Why You Should Hire a Licensed and Insured Builder in Maryland and Washington D.C.

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Construction and remodeling jobs are fraught with complexities and surprises. No matter how straightforward the job may seem to be, there are always unknowns that crop up from time to time. 

You should be able to trust your builder to deliver on what they promise and to be accountable if things do go wrong – which is why hiring a licensed and insured contractor is essential.

What could possibly go wrong?

Among the things that could potentially go wrong during your build is if one of the subcontractors has an accident. It could be something as simple as the electrician tripping on the sidewalk as he’s going out to his van, or a worker falling from a ladder and damaging an expensive fixture in the process. 

When you hire a licensed and insured general contractor, all of these potential incidents are covered under our umbrella insurance. This means that we are responsible for anything that happens on the job, whether it involves a subcontractor or one of our employees. Under the primary policy, you are covered for anything that happens inside or outside of your house, so there will never be any question as to whether the item will be fixed or replaced. 

If the general contractor is not insured, if they were not the ones to pull the permit, then the homeowner is on the hook if anything were to happen. In essence—and this is a little tidbit that most people don’t realize—is that if you were to hire someone who isn’t a licensed and insured contractor, then the homeowner becomes the contractor and assumes all the responsibilities that go with that role. 

Ultimately, you want to make sure that the person you hire is a qualified contractor and that they pull the permit for the project. Otherwise, the homeowner becomes the contractor, and the person they hired is the subcontractor under them, at least in the eyes of the law.

Why you should hire a licensed and insured builderHow Cutting Corners Can Cost You

In one example, we went out and bid an extensive renovation project, but the client ended up hiring someone else that quoted them substantially less – close to $200,000 less, in fact – which we discussed with them, letting them know that we were unsure how they could come up with those numbers. It just wasn’t realistic, given the work that needed to be done. Of course, the dollar signs are what influenced that decision, but once they had made up their minds, that was that.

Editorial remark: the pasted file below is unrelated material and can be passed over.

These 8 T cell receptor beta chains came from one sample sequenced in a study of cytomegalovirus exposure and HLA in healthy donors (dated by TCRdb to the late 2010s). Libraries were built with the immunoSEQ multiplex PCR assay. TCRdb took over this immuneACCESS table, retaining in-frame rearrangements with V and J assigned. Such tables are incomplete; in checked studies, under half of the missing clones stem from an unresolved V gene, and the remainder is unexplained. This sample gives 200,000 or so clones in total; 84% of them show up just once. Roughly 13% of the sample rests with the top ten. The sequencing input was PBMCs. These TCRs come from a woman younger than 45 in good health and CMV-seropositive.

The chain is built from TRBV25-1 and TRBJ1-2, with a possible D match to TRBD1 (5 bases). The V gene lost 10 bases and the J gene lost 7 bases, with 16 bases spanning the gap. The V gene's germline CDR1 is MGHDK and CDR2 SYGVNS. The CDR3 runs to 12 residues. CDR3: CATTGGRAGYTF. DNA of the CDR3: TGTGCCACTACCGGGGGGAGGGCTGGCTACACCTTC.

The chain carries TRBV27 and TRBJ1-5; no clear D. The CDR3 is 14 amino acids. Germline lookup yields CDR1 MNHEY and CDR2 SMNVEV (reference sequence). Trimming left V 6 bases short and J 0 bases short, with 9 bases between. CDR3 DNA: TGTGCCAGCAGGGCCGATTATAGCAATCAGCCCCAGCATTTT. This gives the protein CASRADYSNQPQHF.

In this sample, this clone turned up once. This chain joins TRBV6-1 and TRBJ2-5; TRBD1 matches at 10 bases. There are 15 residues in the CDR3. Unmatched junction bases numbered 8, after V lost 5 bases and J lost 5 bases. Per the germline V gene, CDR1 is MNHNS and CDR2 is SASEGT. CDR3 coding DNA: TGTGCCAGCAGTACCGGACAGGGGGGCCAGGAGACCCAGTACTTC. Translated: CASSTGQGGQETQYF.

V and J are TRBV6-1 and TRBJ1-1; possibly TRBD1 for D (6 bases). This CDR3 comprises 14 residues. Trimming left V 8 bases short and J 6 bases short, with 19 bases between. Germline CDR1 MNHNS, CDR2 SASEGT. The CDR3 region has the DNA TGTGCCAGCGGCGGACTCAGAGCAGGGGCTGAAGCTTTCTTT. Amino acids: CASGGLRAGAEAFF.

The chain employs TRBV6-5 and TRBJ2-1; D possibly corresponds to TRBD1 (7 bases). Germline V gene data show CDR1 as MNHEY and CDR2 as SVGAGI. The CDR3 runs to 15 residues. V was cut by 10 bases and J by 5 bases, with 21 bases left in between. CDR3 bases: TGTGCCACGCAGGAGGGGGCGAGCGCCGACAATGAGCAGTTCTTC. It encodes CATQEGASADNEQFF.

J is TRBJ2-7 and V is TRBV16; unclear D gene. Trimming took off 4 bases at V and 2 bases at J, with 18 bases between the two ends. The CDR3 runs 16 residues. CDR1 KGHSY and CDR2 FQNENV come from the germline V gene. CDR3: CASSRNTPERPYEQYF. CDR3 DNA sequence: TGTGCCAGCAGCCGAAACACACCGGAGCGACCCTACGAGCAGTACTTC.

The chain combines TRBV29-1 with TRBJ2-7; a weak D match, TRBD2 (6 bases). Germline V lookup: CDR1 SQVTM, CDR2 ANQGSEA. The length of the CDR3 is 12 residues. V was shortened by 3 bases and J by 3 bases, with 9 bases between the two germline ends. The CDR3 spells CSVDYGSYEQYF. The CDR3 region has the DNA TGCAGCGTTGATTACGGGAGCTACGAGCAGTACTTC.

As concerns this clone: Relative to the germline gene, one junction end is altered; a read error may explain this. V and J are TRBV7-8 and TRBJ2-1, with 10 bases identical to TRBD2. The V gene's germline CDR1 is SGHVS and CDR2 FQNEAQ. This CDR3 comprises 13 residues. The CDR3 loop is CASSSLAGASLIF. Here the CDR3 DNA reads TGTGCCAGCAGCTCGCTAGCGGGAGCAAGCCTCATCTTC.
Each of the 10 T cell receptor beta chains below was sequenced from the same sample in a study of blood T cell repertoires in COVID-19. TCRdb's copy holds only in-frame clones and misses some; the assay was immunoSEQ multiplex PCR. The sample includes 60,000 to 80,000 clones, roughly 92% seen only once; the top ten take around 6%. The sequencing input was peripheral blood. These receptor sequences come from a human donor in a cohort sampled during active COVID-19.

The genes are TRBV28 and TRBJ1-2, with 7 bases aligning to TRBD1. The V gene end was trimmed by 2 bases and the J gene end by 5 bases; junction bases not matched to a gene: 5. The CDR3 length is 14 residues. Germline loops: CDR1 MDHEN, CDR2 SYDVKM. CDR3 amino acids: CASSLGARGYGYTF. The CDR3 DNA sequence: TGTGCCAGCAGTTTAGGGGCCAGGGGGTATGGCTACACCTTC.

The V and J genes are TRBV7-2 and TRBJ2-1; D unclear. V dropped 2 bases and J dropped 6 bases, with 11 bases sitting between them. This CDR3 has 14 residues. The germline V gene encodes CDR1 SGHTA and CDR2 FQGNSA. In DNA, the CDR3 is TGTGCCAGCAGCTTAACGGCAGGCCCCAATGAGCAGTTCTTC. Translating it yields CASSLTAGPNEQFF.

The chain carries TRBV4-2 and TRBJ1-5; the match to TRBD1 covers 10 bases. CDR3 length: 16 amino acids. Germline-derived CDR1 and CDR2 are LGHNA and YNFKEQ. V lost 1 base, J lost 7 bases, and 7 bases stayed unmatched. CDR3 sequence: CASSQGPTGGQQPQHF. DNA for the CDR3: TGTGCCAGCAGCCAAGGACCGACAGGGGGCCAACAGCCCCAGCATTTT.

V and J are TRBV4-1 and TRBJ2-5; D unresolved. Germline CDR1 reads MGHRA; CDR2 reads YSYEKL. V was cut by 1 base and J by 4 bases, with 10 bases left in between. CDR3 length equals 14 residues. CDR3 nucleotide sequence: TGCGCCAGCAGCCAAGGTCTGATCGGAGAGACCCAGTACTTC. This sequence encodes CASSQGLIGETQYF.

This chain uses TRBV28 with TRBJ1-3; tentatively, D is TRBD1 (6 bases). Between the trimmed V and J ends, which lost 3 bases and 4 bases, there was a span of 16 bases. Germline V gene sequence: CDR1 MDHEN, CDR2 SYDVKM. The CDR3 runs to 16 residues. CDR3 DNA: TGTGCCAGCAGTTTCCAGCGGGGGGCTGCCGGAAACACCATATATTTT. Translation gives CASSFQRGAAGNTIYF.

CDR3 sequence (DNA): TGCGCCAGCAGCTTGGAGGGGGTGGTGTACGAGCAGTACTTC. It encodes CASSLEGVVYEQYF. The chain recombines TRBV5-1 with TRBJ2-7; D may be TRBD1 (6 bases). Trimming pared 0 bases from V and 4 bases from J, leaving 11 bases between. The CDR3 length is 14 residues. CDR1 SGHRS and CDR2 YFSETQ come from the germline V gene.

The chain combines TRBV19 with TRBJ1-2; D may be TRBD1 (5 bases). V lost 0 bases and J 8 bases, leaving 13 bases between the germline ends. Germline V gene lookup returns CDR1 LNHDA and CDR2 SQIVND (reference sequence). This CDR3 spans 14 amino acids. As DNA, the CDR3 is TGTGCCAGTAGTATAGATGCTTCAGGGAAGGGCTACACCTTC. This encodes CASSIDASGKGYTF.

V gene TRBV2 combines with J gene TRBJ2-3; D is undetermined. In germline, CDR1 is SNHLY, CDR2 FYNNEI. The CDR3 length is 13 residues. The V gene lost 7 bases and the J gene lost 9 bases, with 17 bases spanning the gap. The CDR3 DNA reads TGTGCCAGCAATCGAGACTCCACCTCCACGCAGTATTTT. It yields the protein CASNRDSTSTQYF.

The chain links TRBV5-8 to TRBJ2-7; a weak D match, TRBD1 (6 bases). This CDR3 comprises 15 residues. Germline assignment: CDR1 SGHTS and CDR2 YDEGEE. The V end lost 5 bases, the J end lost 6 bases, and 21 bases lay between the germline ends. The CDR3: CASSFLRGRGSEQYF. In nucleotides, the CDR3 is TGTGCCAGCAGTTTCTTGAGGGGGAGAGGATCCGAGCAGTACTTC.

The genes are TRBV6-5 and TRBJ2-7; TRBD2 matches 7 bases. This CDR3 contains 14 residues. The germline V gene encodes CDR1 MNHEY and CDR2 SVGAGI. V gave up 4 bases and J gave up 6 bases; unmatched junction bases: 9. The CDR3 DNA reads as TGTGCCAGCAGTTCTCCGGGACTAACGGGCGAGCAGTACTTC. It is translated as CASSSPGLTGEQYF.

About halfway through the project, the electrician fell off a ladder and hurt his back and his leg. His position was that it was the general contractor’s fault and that it was an unsafe site. 

During that process, it was discovered that the general contractor was not licensed or insured. In the end, the homeowner had to take responsibility for the electrician’s injury. Since they couldn’t determine whose fault it was, it was split 50/50, but the homeowners had to come up with the money to pay for the subcontractor being out of work. 

In the state of Maryland, there is a Guaranty Fund that will pay out when a licensed contractor who performed work in an “incorrect, unworkmanlike, or incomplete manner.” You apply to the fund, showing them where the work was done improperly, and the fund will pay another contractor to come out and fix it. 

Unfortunately, because this homeowner hired an unlicensed contractor, they didn’t have any recourse.

Back To The Drawing Board

At that point, the homeowners called us back to reassess the project. Another problem was that the other builder had not followed the drawings, which resulted in a lot of issues that were going to have to be addressed. 

Because this project stopped in the middle, we had to start from scratch, reviewing the structural aspects of the job as well as the status of the work the subcontractors had done. Some of it was great, and some of it was not so great. 

In the end, the project itself wound up being more costly, and a heck of a lot bigger of a headache for the homeowners, because they had to go through the process of hiring an attorney and doing what they had to do to try to mitigate the situation. 

And then, of course, there was the work itself. Had the homeowners hired a licensed contractor in the first place, they could have avoided all that grief. All told, it cost them quite a bit more than the original quote they were given. 

Are you thinking about a remodel to your Maryland or Washington, D.C., home? Reach out today; we would love to talk to you about how we can help. 

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